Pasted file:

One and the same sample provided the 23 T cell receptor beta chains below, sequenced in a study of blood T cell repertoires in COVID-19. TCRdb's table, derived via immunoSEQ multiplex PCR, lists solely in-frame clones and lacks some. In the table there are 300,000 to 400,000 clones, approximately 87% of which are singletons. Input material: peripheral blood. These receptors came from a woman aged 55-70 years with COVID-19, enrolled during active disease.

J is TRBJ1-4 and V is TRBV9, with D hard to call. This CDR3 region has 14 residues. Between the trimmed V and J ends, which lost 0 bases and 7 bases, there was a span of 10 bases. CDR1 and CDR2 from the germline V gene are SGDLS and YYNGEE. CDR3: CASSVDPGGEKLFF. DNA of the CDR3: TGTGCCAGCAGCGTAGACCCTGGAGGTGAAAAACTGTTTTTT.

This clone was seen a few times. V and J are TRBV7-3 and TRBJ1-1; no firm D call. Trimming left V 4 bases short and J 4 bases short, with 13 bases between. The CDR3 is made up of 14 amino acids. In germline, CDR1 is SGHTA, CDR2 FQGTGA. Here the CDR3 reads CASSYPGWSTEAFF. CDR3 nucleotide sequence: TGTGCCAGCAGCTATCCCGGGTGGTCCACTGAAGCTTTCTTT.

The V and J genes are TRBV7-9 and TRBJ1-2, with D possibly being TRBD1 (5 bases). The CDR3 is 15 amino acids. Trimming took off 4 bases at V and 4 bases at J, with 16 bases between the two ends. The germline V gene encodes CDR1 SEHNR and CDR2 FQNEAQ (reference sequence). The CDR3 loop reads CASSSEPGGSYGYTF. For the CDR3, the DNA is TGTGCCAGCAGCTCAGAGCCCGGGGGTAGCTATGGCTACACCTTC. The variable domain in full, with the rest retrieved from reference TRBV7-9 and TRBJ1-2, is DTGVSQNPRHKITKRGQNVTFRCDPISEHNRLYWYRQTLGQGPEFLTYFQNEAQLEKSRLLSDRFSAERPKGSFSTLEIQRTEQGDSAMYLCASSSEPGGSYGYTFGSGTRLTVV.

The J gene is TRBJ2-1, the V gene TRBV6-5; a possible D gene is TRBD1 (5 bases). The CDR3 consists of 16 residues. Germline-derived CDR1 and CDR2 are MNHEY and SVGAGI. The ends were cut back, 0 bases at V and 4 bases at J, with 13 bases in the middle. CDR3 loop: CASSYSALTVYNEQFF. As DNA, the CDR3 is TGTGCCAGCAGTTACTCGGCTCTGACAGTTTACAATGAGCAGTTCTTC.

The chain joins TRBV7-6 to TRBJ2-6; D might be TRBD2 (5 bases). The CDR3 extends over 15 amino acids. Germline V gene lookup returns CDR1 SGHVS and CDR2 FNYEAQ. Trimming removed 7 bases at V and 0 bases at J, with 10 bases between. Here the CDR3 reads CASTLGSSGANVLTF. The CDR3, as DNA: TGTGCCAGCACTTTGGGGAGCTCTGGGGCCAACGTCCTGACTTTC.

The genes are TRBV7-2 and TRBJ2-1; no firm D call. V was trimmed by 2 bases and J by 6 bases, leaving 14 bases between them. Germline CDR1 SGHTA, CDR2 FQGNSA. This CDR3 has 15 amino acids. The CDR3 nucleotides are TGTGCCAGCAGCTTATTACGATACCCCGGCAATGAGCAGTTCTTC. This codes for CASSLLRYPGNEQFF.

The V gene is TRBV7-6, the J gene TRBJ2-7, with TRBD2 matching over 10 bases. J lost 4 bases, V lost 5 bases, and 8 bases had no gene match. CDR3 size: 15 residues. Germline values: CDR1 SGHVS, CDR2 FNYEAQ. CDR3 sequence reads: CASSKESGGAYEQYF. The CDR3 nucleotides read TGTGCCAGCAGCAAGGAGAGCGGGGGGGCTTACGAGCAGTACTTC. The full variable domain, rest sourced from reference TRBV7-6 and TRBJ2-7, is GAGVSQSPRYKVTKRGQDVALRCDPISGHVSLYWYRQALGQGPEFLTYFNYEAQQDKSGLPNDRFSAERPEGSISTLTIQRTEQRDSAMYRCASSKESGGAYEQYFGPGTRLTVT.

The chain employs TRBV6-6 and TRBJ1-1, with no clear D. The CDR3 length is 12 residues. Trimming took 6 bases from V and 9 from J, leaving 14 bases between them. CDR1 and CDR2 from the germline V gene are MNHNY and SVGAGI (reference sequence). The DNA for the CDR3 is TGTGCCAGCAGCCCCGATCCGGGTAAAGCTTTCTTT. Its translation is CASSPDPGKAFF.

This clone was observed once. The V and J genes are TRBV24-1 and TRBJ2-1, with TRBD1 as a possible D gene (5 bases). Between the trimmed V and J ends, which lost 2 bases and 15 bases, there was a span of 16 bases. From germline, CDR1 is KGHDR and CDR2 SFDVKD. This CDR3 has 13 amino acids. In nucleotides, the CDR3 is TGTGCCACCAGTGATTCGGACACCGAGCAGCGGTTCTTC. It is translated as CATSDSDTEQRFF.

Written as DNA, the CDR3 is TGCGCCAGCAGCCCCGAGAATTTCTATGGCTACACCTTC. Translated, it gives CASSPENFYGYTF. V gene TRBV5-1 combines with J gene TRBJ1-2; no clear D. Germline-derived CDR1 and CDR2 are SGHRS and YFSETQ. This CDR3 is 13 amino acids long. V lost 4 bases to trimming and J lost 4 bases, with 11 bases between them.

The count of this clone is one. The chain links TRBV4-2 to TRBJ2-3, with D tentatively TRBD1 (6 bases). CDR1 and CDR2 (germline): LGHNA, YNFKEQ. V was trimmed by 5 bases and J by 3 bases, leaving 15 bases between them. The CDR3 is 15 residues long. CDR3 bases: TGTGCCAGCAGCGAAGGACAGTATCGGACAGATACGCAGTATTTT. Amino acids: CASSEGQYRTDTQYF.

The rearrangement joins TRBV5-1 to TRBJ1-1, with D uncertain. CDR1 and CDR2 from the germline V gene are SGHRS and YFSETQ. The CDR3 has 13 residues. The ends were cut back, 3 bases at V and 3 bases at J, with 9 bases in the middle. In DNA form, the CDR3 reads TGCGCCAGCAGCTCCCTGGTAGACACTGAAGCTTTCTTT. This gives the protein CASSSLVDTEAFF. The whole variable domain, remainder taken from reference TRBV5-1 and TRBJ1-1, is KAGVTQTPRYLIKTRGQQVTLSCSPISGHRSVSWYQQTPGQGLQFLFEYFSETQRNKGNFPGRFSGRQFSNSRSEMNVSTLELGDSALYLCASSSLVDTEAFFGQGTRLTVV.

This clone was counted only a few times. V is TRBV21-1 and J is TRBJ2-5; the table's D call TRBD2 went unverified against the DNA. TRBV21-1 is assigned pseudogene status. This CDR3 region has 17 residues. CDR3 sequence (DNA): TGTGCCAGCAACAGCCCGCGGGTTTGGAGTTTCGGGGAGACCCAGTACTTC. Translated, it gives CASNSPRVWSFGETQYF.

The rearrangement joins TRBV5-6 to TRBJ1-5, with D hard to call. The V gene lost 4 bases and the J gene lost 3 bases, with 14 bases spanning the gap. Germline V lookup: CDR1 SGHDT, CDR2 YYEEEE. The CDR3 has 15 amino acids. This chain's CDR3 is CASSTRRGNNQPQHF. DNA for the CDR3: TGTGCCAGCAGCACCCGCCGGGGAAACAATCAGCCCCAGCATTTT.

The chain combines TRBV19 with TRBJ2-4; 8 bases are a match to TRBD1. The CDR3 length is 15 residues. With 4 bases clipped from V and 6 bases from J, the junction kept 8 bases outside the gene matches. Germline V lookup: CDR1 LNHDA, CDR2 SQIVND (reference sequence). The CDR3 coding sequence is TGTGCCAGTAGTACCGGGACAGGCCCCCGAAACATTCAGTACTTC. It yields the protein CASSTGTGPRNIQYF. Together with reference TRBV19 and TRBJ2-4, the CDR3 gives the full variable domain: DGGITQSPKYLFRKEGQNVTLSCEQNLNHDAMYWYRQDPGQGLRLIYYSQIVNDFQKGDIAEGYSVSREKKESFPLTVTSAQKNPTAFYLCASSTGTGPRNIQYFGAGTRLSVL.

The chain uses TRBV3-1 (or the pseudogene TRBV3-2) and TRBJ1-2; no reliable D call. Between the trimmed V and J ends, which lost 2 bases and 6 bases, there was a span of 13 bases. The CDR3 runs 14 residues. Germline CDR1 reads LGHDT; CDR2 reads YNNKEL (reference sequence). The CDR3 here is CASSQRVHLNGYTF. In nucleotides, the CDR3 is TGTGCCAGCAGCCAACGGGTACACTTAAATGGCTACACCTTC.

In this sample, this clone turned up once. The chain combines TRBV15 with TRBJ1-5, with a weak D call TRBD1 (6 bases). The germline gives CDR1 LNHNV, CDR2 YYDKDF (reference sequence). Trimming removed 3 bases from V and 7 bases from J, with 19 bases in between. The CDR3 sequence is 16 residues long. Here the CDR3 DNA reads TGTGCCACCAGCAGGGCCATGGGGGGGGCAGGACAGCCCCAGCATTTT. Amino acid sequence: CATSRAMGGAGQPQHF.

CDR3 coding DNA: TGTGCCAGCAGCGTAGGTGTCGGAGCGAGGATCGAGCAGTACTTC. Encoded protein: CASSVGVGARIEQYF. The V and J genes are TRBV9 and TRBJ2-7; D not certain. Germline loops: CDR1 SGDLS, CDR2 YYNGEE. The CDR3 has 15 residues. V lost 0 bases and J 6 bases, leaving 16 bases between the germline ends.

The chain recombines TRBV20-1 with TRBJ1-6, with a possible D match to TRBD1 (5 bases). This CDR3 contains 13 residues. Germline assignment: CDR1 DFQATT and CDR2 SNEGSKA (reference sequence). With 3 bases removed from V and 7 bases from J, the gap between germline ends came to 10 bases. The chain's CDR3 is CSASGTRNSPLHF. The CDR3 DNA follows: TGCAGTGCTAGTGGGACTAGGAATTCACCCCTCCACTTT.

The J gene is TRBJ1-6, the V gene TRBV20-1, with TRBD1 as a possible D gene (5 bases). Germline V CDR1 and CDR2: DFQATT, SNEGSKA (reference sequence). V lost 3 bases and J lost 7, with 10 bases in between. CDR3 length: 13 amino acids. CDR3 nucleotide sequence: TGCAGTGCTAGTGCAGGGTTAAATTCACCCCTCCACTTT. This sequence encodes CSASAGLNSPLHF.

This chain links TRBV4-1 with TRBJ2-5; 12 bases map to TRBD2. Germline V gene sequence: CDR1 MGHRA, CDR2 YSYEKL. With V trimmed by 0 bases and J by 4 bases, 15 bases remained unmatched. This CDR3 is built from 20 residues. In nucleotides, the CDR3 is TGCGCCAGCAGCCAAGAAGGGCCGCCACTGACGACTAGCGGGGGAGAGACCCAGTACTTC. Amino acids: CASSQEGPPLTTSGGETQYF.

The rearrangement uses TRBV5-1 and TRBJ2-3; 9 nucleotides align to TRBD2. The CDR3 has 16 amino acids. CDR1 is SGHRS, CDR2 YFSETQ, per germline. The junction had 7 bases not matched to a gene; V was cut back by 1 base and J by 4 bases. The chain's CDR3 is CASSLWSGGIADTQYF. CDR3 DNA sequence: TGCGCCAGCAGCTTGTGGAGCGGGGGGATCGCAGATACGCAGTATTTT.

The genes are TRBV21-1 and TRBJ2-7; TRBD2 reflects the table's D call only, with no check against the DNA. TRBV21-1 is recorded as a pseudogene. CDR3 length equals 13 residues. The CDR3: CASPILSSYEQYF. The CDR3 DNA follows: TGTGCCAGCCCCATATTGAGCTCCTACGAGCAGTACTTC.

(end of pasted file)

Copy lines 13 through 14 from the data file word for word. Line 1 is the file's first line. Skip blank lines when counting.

The rearrangement joins TRBV5-1 to TRBJ1-1, with D uncertain. CDR1 and CDR2 from the germline V gene are SGHRS and YFSETQ. The CDR3 has 13 residues. The ends were cut back, 3 bases at V and 3 bases at J, with 9 bases in the middle. In DNA form, the CDR3 reads TGCGCCAGCAGCTCCCTGGTAGACACTGAAGCTTTCTTT. This gives the protein CASSSLVDTEAFF. The whole variable domain, remainder taken from reference TRBV5-1 and TRBJ1-1, is KAGVTQTPRYLIKTRGQQVTLSCSPISGHRSVSWYQQTPGQGLQFLFEYFSETQRNKGNFPGRFSGRQFSNSRSEMNVSTLELGDSALYLCASSSLVDTEAFFGQGTRLTVV.

This clone was counted only a few times. V is TRBV21-1 and J is TRBJ2-5; the table's D call TRBD2 went unverified against the DNA. TRBV21-1 is assigned pseudogene status. This CDR3 region has 17 residues. CDR3 sequence (DNA): TGTGCCAGCAACAGCCCGCGGGTTTGGAGTTTCGGGGAGACCCAGTACTTC. Translated, it gives CASNSPRVWSFGETQYF.